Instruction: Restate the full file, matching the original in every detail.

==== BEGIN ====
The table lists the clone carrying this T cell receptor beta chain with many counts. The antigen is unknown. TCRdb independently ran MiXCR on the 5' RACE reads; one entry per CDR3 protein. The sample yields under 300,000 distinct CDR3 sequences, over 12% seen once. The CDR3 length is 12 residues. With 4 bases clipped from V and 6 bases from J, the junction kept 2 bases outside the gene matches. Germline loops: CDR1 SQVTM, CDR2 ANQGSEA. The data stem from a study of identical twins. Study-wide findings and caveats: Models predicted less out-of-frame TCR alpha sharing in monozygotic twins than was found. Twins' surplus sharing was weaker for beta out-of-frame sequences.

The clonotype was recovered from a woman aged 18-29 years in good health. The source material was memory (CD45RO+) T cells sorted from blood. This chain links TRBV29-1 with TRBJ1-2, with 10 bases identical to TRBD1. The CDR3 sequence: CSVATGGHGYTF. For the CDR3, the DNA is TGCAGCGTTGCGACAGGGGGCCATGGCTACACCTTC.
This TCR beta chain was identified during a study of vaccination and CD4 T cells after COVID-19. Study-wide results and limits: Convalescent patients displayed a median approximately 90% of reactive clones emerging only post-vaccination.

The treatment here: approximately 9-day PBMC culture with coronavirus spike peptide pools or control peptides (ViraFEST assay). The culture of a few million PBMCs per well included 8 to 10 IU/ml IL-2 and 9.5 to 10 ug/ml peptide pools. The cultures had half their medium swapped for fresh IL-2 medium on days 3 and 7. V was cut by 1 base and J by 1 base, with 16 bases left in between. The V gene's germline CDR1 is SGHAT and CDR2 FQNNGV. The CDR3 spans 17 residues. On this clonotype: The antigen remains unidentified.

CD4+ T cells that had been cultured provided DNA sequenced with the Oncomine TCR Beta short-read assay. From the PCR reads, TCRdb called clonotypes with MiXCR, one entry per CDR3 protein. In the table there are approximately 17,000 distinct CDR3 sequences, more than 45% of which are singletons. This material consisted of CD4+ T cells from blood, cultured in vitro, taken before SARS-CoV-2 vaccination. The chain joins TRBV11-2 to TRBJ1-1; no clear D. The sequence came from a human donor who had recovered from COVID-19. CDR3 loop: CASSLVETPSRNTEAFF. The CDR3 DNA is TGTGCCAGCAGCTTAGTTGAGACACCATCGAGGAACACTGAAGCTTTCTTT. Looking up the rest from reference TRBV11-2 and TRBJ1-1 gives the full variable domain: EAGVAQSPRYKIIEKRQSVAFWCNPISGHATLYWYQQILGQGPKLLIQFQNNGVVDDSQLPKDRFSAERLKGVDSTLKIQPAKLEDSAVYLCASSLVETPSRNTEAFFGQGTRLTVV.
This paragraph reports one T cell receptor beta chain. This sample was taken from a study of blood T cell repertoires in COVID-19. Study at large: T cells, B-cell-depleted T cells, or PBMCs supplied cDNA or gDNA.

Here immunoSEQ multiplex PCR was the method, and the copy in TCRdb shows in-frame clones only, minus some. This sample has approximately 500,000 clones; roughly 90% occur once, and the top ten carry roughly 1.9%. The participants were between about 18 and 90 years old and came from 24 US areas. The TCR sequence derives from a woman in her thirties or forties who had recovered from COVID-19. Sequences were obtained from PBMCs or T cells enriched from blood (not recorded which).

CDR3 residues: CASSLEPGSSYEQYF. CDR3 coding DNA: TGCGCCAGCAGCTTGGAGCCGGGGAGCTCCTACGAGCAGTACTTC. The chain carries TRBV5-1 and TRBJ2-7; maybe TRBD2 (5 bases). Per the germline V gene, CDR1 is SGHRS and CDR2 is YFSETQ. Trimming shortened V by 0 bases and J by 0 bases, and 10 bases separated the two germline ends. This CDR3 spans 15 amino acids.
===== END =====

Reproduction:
The table lists the clone carrying this T cell receptor beta chain with many counts. The antigen is unknown. TCRdb independently ran MiXCR on the 5' RACE reads; one entry per CDR3 protein. The sample yields under 300,000 distinct CDR3 sequences, over 12% seen once. The CDR3 length is 12 residues. With 4 bases clipped from V and 6 bases from J, the junction kept 2 bases outside the gene matches. Germline loops: CDR1 SQVTM, CDR2 ANQGSEA. The data stem from a study of identical twins. Study-wide findings and caveats: Models predicted less out-of-frame TCR alpha sharing in monozygotic twins than was found. Twins' surplus sharing was weaker for beta out-of-frame sequences.

The clonotype was recovered from a woman aged 18-29 years in good health. The source material was memory (CD45RO+) T cells sorted from blood. This chain links TRBV29-1 with TRBJ1-2, with 10 bases identical to TRBD1. The CDR3 sequence: CSVATGGHGYTF. For the CDR3, the DNA is TGCAGCGTTGCGACAGGGGGCCATGGCTACACCTTC.
This TCR beta chain was identified during a study of vaccination and CD4 T cells after COVID-19. Study-wide results and limits: Convalescent patients displayed a median approximately 90% of reactive clones emerging only post-vaccination.

The treatment here: approximately 9-day PBMC culture with coronavirus spike peptide pools or control peptides (ViraFEST assay). The culture of a few million PBMCs per well included 8 to 10 IU/ml IL-2 and 9.5 to 10 ug/ml peptide pools. The cultures had half their medium swapped for fresh IL-2 medium on days 3 and 7. V was cut by 1 base and J by 1 base, with 16 bases left in between. The V gene's germline CDR1 is SGHAT and CDR2 FQNNGV. The CDR3 spans 17 residues. On this clonotype: The antigen remains unidentified.

CD4+ T cells that had been cultured provided DNA sequenced with the Oncomine TCR Beta short-read assay. From the PCR reads, TCRdb called clonotypes with MiXCR, one entry per CDR3 protein. In the table there are approximately 17,000 distinct CDR3 sequences, more than 45% of which are singletons. This material consisted of CD4+ T cells from blood, cultured in vitro, taken before SARS-CoV-2 vaccination. The chain joins TRBV11-2 to TRBJ1-1; no clear D. The sequence came from a human donor who had recovered from COVID-19. CDR3 loop: CASSLVETPSRNTEAFF. The CDR3 DNA is TGTGCCAGCAGCTTAGTTGAGACACCATCGAGGAACACTGAAGCTTTCTTT. Looking up the rest from reference TRBV11-2 and TRBJ1-1 gives the full variable domain: EAGVAQSPRYKIIEKRQSVAFWCNPISGHATLYWYQQILGQGPKLLIQFQNNGVVDDSQLPKDRFSAERLKGVDSTLKIQPAKLEDSAVYLCASSLVETPSRNTEAFFGQGTRLTVV.
This paragraph reports one T cell receptor beta chain. This sample was taken from a study of blood T cell repertoires in COVID-19. Study at large: T cells, B-cell-depleted T cells, or PBMCs supplied cDNA or gDNA.

Here immunoSEQ multiplex PCR was the method, and the copy in TCRdb shows in-frame clones only, minus some. This sample has approximately 500,000 clones; roughly 90% occur once, and the top ten carry roughly 1.9%. The participants were between about 18 and 90 years old and came from 24 US areas. The TCR sequence derives from a woman in her thirties or forties who had recovered from COVID-19. Sequences were obtained from PBMCs or T cells enriched from blood (not recorded which).

CDR3 residues: CASSLEPGSSYEQYF. CDR3 coding DNA: TGCGCCAGCAGCTTGGAGCCGGGGAGCTCCTACGAGCAGTACTTC. The chain carries TRBV5-1 and TRBJ2-7; maybe TRBD2 (5 bases). Per the germline V gene, CDR1 is SGHRS and CDR2 is YFSETQ. Trimming shortened V by 0 bases and J by 0 bases, and 10 bases separated the two germline ends. This CDR3 spans 15 amino acids.